A Good Word for Institutions
Last night our book group discussed Yuval Levin’s book, A Time To Build.” I’ve mentioned it in several recent blogs. We had, in book club parlance, “a lively evening,” as we wrestled with Levin’s thesis that what ails us today in America is a lack of strong and healthy institutions.
“Institution” is a negative word, even a trigger word, for many. I get that. Institutions can be, often are, disappointing. Sometimes they are crushing.
But not always. Institutions, and this is Levin’s argument, can be the communities within which people find guidance, direction, belonging and security. That’s part of the reason that I went into the ministry, and part of the reason I believe in the church, even as I have also been a frequent critic of our many failures.
But the answer isn’t to dispense with all institutions. It is to make them better. Or to build new institutions that are faithful to their purpose, and not chiefly about self-protection.
One of the things that intrigues me about Levin’s argument for institutions that steward our values, convey our memories and hopes, and provide people meaningful forms of association and common purpose, is that institutions — at their best — are formative. They form us as people.
Certainly, for me schools, scouts, church, college, seminary, were all formative institutions that tried, and sometimes succeeded, in making me a better person.
But Levin contends that these days institutions are less “formative,” and more “performative.” That is, people see them as a stage, a platform, for pursuing their own agenda. We’ve seen that in the way Trump treated the Presidency. Locally, Kshama Sawant has used the City Council this way. In the church, I have seen both clergy and laity who want the church to serve primarily as a platform for them and their interests.
To put this a little differently — a reason that building and sustaining strong and healthy, formative institutions is a big challenge these days is that we aren’t so sure we need forming — thanks just the same!
I remember, for example, reading the announcement of the church that was seeking a minister. It went something like this: “Ours is a unique congregation made up of amazing and highly gifted people. The job of the new minister we call will be to celebrate our goodness and gifts, and guide us in the realization of our full potential.” Sounds good! But it could be a rough pastoral call, to serve people that were so sure they had already arrived.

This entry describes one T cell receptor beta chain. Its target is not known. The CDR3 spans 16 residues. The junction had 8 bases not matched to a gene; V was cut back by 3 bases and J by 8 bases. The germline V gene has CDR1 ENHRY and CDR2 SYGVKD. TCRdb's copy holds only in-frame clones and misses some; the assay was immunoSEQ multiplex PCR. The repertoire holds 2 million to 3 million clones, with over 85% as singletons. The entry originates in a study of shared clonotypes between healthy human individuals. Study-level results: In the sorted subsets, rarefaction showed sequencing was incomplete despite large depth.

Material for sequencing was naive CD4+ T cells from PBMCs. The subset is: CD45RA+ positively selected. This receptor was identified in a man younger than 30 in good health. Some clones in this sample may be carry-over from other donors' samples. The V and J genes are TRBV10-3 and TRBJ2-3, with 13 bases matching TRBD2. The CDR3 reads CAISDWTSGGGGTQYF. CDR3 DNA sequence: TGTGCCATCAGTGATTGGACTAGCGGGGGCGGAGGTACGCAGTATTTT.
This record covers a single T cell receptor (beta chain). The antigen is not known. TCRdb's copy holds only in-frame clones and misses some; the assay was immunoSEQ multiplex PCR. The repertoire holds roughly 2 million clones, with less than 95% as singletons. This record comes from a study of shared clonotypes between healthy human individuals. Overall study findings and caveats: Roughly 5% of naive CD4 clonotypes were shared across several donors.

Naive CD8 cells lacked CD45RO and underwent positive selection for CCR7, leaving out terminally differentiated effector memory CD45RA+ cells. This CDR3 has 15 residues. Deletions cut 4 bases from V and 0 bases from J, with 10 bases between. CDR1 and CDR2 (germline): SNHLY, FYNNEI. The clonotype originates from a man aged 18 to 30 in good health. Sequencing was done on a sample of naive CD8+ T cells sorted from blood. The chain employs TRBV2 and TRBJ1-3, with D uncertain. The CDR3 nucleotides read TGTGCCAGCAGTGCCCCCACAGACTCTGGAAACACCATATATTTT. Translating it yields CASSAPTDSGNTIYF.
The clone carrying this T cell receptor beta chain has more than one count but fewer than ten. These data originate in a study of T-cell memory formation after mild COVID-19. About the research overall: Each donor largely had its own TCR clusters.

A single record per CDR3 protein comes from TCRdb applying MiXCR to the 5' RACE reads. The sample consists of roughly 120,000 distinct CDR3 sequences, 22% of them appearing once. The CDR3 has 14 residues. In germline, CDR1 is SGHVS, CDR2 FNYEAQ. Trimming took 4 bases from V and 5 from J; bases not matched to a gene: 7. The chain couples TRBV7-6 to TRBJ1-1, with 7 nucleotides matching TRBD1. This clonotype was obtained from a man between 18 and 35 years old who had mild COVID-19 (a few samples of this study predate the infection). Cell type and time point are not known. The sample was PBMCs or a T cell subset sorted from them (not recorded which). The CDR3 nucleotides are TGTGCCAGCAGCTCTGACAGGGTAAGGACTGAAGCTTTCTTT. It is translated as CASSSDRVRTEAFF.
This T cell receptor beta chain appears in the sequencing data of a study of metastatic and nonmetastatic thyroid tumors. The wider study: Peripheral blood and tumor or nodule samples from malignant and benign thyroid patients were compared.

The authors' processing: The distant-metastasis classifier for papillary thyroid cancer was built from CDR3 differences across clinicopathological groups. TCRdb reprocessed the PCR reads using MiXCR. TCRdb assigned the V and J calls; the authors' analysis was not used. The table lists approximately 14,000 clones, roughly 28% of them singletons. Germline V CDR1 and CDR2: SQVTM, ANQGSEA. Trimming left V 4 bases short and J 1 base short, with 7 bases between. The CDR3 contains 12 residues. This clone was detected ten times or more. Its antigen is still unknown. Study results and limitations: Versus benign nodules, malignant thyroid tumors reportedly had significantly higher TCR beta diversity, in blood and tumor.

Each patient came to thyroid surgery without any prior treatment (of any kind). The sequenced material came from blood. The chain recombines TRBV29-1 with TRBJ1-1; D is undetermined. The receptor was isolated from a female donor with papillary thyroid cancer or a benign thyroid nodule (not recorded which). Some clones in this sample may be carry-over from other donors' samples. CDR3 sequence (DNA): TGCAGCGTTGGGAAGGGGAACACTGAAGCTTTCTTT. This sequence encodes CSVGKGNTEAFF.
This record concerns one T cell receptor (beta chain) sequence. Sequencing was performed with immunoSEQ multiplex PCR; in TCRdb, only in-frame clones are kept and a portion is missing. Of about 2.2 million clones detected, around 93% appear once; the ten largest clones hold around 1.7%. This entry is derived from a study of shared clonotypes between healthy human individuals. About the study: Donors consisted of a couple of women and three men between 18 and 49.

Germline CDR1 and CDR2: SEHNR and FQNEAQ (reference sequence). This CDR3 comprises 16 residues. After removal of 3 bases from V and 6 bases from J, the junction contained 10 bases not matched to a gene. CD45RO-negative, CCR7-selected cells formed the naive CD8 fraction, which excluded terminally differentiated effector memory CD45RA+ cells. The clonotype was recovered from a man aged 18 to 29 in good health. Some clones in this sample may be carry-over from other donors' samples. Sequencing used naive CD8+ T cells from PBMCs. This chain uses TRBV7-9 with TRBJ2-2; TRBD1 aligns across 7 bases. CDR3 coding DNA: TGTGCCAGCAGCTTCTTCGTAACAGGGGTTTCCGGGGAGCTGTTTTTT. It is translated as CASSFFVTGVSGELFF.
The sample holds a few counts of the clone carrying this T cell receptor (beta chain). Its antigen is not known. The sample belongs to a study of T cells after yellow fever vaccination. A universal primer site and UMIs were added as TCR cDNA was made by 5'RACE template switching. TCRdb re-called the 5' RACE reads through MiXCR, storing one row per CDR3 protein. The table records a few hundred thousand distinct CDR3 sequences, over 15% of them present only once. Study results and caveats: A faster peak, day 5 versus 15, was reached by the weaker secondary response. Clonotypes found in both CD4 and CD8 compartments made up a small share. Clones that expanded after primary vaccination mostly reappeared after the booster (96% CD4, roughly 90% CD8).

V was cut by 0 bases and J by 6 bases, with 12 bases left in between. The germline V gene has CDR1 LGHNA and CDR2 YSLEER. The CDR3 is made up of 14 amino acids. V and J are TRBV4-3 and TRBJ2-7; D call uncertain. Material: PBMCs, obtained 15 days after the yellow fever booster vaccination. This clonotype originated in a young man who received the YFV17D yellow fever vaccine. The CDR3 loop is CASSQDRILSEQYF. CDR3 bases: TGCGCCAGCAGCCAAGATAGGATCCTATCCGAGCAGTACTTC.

You run into something similar in schools. Parents approach a school with the idea that their child is very special, really quite a marvel, and all that’s needed from the school is to support/ free them to be who they are, and celebrate that. It comes as a shock to some parents to hear their very special child may have some, well, knowledge gaps or — heaven forbid! — character defects “How dare you!”
If this is where you’re coming from, you don’t really want a school, church or profession to do much formative work. You want them to provide a platform for display or promotion.
“To see institutions as platforms for performance is to deny them their role as molds of character, and by extension to deny our very need for such formation. Both the libertarian and progressive ideals of freedom assume a human person already fully formed, requiring only liberation from oppression of various sorts to be free.”
This is a strong tradition in the west, one that has only grown in our era of expressive individualism. It can be seen in the work of an influential philosopher like Rousseau. He thought that human beings in a pre-societal, state of nature were pure, “noble savages.” But they/ we are corrupted by institutions. Institutions like the family, the school, the church, the company, or a profession. In this view of human nature — this anthropology — you pretty much just want to leave the individual unencumbered, free to be themselves and exercise their capacities. On the libertarian side, this is pretty much the take of Ayn Rand.
More Levin: “This vision has [however] always been opposed in our traditions by a far more skeptical view, which assumes that a person begins imperfect and unformed — not to say fallen. This other ideal comes with low expectations of the individual, but it therefore demands a lot of institutions. It assumes that each of us is born deficient but capable of moral improvement, that such improvement happens soul by soul . . . and is the foremost work of society in every generation.”
If this is your take on human nature then you really need strong families, schools, religious and other value-driven organizations to be doing good formative work.
While I recognize the failure of many of our institutions and their need for challenge and reform, I — in the end — side with Levin and believe that we need strong formative institutions. A lot of what ails us today in America is we don’t have them. It’s part of the reason we so often feel fearful and isolated.
We have neglected our institutions and lost confidence in them. But this can change. Institutions can be called to account and renewed. And with stronger institutions, I think ordinary people (those who are not insulated by wealth, power and connections) experience a sense of belonging, meaning and guidance that equips people to resist both cults of personality (which always end badly) and the now ubiquitous and fear-laden world of conspiracy theories.
People need the support and guardrails of strong, and yes, loving institutions to thrive. That’s my story and I’m sticking to it!